What the New Estate Tax Law Means for You
It was hard to escape talk of the dreaded “fiscal cliff” these last weeks and months. As you probably know, Congress finally took action – at the 11th hour – by enacting the American Taxpayer Relief Act of 2012 (the 2012 Tax Act). The 2012 Tax Act makes several important revisions to the tax code that will affect estate planning for the foreseeable future. What follows is a brief description of some of these revisions – and how they might affect you:
- For more than ten years, we have been planning with uncertainty under legislation that contained built-in expiration dates and frequently changing limitations as to how much of an estate Americans could give away either during their lives or upon death before being subject to transfer taxes. Under the 2012 Tax Act, we now have a number that is not scheduled to change. While “permanent” in Washington only means that this is the law until Congress decides to change it yet again, at least we now have more certainty with which to plan.
- Americans can now transfer through lifetime gifts or inheritance up to $5 million before being subjected to transfer taxes. For most people, this will eliminate the need to do extensive tax planning as part of an estate plan. The $5 million number will be adjusted annually for inflation. For those with large estates, this means that the opportunity to transfer large amounts during lifetime or at death tax-free will continue for the foreseeable future.
- Married couples can take advantage of these higher exemptions and, with proper planning, transfer up to $10+ million through lifetime gifting or at death.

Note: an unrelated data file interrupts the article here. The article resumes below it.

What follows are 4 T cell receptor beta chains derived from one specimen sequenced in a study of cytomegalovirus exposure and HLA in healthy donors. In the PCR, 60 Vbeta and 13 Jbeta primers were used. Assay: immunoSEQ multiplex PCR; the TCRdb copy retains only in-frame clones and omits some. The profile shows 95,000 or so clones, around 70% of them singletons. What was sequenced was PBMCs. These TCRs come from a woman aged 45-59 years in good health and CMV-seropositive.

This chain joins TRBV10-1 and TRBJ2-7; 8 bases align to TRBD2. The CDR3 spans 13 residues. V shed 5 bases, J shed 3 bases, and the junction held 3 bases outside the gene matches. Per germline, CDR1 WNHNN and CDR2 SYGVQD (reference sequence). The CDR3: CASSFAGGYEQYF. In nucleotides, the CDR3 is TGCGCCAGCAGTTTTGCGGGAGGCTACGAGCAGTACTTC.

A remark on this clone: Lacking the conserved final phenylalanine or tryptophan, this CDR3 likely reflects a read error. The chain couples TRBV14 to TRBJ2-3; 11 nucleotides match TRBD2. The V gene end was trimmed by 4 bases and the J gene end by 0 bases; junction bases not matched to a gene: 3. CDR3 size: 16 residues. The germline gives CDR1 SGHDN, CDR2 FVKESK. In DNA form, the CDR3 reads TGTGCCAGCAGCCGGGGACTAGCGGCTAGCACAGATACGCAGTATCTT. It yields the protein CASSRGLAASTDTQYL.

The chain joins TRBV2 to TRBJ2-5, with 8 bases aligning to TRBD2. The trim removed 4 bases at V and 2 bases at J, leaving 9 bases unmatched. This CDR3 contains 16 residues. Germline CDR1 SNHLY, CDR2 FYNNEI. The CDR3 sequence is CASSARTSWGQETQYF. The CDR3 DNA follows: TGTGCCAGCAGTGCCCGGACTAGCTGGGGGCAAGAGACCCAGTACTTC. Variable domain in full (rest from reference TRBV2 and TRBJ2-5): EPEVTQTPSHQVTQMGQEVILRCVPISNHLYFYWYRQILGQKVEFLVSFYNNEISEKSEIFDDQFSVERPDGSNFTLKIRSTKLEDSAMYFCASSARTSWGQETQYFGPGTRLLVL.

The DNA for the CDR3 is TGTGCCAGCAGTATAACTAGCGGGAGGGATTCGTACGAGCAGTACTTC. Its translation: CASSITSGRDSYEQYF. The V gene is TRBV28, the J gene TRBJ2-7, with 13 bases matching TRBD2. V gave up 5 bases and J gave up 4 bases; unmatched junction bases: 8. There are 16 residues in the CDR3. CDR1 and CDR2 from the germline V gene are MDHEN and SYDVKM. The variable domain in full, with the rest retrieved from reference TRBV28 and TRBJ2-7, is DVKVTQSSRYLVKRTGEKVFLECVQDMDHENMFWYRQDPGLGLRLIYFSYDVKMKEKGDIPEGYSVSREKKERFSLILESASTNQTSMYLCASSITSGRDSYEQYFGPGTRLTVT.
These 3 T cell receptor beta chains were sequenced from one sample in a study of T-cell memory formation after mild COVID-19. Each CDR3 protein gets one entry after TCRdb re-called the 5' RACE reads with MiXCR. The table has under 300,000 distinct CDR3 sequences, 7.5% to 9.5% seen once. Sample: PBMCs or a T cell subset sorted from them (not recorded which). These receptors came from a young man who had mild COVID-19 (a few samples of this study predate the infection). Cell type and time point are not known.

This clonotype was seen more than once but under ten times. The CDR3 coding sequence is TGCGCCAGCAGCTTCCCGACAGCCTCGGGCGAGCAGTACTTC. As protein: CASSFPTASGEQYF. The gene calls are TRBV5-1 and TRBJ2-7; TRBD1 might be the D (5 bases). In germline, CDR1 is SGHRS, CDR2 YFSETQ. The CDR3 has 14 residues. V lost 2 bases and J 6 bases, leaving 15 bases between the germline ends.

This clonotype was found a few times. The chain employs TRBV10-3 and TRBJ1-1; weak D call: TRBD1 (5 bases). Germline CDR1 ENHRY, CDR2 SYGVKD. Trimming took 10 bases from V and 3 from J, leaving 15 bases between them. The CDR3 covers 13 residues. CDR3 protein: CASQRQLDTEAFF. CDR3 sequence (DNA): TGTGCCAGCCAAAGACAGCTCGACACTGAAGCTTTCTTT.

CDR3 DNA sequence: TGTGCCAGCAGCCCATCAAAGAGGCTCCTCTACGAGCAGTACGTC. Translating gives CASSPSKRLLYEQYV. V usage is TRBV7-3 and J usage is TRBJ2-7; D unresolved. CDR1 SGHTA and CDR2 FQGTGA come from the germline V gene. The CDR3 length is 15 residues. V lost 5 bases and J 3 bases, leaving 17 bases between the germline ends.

- The tax rate on estates larger than the exempt amounts increased from 35% to 40%.
For most Americans, the 2012 Tax Act has removed the emphasis on estate tax planning and put it back on the real reasons we need to do estate planning: taking care of ourselves and our families the way we want. This includes:
- Protecting you, your family, and your assets in the event of incapacity or death;
- Ensuring your assets are distributed the way you want, without court interference;
- Protecting your legacy from irresponsible spending, a child’s creditors, and from being part of a child’s future divorce proceedings;
- Providing for a loved one with special needs without losing valuable government benefits; and
- Helping protect assets from creditors and frivolous lawsuits.
Now is a great time to get started protecting your family’s future. Contact Temkin Law today to schedule your complimentary Estate Planning Session. We’d love to hear from you!
by Wendi Temkin – Attorney at Law